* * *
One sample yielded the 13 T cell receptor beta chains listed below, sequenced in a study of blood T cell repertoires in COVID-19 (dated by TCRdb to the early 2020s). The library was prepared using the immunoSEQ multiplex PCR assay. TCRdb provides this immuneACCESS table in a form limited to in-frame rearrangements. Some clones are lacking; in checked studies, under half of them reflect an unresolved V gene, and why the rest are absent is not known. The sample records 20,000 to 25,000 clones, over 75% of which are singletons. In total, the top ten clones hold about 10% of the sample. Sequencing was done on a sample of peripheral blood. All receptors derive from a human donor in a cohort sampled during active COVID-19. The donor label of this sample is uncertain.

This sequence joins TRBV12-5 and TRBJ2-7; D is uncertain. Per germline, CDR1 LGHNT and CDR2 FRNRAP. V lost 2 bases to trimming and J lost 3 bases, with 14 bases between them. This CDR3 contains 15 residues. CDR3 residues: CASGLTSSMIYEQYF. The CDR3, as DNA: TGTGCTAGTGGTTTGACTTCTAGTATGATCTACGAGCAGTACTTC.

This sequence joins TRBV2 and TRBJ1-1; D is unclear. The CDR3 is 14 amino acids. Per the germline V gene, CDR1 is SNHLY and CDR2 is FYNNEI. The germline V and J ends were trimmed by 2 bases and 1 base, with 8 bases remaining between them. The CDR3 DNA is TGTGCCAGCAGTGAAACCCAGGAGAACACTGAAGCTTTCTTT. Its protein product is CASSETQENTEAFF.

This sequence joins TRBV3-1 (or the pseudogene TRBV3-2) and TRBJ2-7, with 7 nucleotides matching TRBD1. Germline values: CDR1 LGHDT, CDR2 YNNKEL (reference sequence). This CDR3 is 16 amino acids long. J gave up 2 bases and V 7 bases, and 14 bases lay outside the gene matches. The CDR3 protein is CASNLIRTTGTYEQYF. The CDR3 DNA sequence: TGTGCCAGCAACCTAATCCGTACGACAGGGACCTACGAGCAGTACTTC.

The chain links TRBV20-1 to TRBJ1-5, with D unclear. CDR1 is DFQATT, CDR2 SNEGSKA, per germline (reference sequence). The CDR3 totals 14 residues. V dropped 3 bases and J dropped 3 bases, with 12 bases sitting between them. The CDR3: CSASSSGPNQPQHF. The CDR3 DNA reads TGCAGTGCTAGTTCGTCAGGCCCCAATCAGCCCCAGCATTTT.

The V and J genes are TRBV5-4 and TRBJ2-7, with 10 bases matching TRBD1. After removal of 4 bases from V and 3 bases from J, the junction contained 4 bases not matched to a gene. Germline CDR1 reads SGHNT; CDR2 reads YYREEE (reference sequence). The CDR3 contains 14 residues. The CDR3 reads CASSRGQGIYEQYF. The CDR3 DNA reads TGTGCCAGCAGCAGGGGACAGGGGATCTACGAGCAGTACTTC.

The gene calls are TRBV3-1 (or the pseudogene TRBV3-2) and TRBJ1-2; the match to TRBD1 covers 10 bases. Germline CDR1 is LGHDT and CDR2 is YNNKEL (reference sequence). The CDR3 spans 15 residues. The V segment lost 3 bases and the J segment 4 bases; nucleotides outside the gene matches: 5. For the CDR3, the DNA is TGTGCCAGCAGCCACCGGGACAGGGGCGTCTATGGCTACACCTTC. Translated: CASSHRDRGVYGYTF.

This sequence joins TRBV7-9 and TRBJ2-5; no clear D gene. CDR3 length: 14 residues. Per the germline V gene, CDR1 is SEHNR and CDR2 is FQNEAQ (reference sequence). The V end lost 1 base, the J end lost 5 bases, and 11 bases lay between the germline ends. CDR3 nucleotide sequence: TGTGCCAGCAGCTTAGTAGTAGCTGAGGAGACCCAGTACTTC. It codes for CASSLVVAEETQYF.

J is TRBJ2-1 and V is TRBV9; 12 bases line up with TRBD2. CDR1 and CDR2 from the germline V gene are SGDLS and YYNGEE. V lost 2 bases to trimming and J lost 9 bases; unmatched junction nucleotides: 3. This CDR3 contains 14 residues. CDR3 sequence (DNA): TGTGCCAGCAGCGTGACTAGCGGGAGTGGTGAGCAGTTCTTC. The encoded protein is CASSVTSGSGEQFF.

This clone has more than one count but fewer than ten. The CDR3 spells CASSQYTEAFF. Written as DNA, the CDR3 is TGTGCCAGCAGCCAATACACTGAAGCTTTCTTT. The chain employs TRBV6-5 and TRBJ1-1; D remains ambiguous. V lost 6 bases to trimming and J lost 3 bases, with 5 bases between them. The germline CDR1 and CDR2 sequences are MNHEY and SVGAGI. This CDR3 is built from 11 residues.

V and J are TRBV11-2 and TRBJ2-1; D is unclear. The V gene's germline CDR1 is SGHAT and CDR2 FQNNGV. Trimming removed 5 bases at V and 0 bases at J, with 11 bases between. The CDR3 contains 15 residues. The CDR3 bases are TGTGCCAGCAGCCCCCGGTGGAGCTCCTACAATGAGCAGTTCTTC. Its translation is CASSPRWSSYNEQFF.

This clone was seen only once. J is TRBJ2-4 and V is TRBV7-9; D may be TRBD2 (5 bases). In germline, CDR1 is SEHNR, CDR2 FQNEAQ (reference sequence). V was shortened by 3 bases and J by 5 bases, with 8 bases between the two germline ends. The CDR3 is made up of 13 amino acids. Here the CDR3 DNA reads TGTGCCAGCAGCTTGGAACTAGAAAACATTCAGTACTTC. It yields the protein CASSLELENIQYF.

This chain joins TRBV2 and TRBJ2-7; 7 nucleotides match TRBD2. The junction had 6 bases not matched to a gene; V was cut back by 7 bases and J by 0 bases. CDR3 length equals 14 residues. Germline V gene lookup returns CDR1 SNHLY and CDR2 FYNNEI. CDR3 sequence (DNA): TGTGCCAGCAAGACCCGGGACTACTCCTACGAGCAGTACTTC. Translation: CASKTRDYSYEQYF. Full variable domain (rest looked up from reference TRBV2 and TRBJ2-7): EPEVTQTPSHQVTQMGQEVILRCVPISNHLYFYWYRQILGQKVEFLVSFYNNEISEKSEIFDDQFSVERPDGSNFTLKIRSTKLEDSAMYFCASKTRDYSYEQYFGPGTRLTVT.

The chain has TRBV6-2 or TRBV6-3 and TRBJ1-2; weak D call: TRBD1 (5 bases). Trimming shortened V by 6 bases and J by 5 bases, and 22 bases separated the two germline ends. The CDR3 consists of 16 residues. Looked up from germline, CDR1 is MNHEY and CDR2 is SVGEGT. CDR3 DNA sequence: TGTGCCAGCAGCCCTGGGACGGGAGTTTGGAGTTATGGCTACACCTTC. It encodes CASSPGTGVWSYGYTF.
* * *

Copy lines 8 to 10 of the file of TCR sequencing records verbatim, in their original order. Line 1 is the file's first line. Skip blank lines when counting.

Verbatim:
This sequence joins TRBV7-9 and TRBJ2-5; no clear D gene. CDR3 length: 14 residues. Per the germline V gene, CDR1 is SEHNR and CDR2 is FQNEAQ (reference sequence). The V end lost 1 base, the J end lost 5 bases, and 11 bases lay between the germline ends. CDR3 nucleotide sequence: TGTGCCAGCAGCTTAGTAGTAGCTGAGGAGACCCAGTACTTC. It codes for CASSLVVAEETQYF.

J is TRBJ2-1 and V is TRBV9; 12 bases line up with TRBD2. CDR1 and CDR2 from the germline V gene are SGDLS and YYNGEE. V lost 2 bases to trimming and J lost 9 bases; unmatched junction nucleotides: 3. This CDR3 contains 14 residues. CDR3 sequence (DNA): TGTGCCAGCAGCGTGACTAGCGGGAGTGGTGAGCAGTTCTTC. The encoded protein is CASSVTSGSGEQFF.

This clone has more than one count but fewer than ten. The CDR3 spells CASSQYTEAFF. Written as DNA, the CDR3 is TGTGCCAGCAGCCAATACACTGAAGCTTTCTTT. The chain employs TRBV6-5 and TRBJ1-1; D remains ambiguous. V lost 6 bases to trimming and J lost 3 bases, with 5 bases between them. The germline CDR1 and CDR2 sequences are MNHEY and SVGAGI. This CDR3 is built from 11 residues.